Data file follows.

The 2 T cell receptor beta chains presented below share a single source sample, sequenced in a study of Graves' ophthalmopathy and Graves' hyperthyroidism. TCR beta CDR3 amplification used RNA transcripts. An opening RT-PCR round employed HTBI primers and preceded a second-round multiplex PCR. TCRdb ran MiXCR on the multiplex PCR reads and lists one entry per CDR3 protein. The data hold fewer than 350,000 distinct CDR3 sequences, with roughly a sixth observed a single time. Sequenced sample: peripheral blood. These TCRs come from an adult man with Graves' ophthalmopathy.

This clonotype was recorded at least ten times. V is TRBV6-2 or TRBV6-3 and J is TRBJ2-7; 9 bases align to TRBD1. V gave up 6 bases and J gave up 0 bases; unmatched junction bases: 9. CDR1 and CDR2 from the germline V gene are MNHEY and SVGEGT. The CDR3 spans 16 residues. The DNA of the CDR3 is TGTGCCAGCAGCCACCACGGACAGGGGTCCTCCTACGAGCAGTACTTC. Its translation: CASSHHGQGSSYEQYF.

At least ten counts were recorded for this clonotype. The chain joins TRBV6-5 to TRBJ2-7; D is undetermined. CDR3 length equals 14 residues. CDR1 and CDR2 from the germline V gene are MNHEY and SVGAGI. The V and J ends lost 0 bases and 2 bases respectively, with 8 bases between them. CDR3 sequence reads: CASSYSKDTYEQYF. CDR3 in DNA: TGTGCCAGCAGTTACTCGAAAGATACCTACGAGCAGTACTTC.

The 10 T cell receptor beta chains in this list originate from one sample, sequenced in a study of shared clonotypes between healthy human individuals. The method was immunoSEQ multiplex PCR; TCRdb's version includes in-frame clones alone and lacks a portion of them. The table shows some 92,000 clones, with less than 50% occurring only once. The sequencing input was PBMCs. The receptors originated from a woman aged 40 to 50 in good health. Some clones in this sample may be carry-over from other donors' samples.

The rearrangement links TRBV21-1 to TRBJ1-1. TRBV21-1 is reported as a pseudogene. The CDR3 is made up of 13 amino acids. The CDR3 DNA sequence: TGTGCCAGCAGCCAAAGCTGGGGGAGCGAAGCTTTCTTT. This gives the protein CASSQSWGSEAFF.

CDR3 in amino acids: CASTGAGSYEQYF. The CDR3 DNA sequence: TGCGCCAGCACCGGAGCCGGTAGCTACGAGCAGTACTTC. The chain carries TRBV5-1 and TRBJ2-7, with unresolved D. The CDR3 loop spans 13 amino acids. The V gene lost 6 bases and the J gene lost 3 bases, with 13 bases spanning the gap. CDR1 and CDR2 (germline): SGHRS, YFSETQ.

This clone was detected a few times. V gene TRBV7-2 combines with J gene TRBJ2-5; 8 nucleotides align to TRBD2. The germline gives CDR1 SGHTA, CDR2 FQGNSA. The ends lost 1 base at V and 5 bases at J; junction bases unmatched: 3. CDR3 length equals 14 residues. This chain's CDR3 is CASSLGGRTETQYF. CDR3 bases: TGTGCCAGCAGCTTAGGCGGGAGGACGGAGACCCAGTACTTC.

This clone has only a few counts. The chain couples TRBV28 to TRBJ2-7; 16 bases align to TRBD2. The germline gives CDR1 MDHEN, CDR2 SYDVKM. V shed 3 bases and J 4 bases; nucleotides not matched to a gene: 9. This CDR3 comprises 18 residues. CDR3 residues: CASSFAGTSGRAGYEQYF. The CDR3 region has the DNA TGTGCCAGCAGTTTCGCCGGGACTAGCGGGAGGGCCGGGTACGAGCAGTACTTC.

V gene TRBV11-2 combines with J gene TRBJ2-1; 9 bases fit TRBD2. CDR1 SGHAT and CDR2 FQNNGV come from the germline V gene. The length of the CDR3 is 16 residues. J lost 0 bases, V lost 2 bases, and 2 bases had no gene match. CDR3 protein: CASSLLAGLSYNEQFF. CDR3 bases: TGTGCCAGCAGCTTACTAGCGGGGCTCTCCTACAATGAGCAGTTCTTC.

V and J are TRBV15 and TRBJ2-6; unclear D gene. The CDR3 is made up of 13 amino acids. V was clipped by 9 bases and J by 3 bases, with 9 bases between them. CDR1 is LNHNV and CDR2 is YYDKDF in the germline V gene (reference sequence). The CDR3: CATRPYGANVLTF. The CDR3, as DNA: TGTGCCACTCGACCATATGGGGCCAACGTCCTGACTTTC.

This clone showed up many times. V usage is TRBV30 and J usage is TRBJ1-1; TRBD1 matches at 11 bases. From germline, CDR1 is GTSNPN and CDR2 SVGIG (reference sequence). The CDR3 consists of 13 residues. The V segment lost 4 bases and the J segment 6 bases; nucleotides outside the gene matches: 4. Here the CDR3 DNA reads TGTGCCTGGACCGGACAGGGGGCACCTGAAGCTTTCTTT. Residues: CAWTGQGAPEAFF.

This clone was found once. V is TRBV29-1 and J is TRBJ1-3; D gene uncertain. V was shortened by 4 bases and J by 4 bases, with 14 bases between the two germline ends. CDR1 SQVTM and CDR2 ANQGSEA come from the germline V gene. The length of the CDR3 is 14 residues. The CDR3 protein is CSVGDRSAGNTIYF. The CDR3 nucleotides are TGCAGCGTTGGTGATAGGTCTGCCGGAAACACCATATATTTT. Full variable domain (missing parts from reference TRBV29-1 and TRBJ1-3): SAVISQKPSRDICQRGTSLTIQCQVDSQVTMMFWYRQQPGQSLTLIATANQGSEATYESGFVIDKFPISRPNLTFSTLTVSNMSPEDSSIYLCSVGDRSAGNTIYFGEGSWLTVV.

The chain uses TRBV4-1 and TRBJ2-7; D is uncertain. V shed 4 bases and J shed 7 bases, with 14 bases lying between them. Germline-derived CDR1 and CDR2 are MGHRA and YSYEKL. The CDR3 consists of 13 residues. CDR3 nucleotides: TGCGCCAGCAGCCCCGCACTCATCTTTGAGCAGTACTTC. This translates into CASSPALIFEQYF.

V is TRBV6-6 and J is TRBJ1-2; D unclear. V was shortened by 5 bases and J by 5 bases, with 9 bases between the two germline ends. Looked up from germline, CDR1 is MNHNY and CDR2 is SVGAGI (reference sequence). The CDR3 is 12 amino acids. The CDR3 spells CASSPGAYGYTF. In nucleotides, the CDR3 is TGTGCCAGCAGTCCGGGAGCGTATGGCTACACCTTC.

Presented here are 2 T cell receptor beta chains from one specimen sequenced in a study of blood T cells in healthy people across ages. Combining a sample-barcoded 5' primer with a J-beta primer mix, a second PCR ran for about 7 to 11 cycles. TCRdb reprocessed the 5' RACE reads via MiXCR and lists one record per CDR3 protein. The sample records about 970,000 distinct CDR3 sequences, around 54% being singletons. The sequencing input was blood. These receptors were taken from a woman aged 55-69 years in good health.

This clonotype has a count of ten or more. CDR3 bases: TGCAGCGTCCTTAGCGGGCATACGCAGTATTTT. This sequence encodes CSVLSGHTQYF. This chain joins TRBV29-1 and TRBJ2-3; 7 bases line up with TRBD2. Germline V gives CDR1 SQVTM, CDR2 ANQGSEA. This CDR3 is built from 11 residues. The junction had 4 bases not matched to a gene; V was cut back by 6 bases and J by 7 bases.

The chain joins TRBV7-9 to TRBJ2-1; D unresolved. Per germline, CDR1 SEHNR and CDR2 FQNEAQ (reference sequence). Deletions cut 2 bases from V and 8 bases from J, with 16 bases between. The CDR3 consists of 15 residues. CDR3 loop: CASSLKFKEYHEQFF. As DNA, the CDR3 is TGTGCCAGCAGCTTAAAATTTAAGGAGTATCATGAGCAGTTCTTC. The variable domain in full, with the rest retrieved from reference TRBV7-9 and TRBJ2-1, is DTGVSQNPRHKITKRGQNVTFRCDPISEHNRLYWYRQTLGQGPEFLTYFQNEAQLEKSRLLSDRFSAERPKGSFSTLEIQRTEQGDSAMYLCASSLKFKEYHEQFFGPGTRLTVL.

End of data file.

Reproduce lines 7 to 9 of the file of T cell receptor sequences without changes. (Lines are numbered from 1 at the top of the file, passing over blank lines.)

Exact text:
This clone was detected a few times. V gene TRBV7-2 combines with J gene TRBJ2-5; 8 nucleotides align to TRBD2. The germline gives CDR1 SGHTA, CDR2 FQGNSA. The ends lost 1 base at V and 5 bases at J; junction bases unmatched: 3. CDR3 length equals 14 residues. This chain's CDR3 is CASSLGGRTETQYF. CDR3 bases: TGTGCCAGCAGCTTAGGCGGGAGGACGGAGACCCAGTACTTC.

This clone has only a few counts. The chain couples TRBV28 to TRBJ2-7; 16 bases align to TRBD2. The germline gives CDR1 MDHEN, CDR2 SYDVKM. V shed 3 bases and J 4 bases; nucleotides not matched to a gene: 9. This CDR3 comprises 18 residues. CDR3 residues: CASSFAGTSGRAGYEQYF. The CDR3 region has the DNA TGTGCCAGCAGTTTCGCCGGGACTAGCGGGAGGGCCGGGTACGAGCAGTACTTC.

V gene TRBV11-2 combines with J gene TRBJ2-1; 9 bases fit TRBD2. CDR1 SGHAT and CDR2 FQNNGV come from the germline V gene. The length of the CDR3 is 16 residues. J lost 0 bases, V lost 2 bases, and 2 bases had no gene match. CDR3 protein: CASSLLAGLSYNEQFF. CDR3 bases: TGTGCCAGCAGCTTACTAGCGGGGCTCTCCTACAATGAGCAGTTCTTC.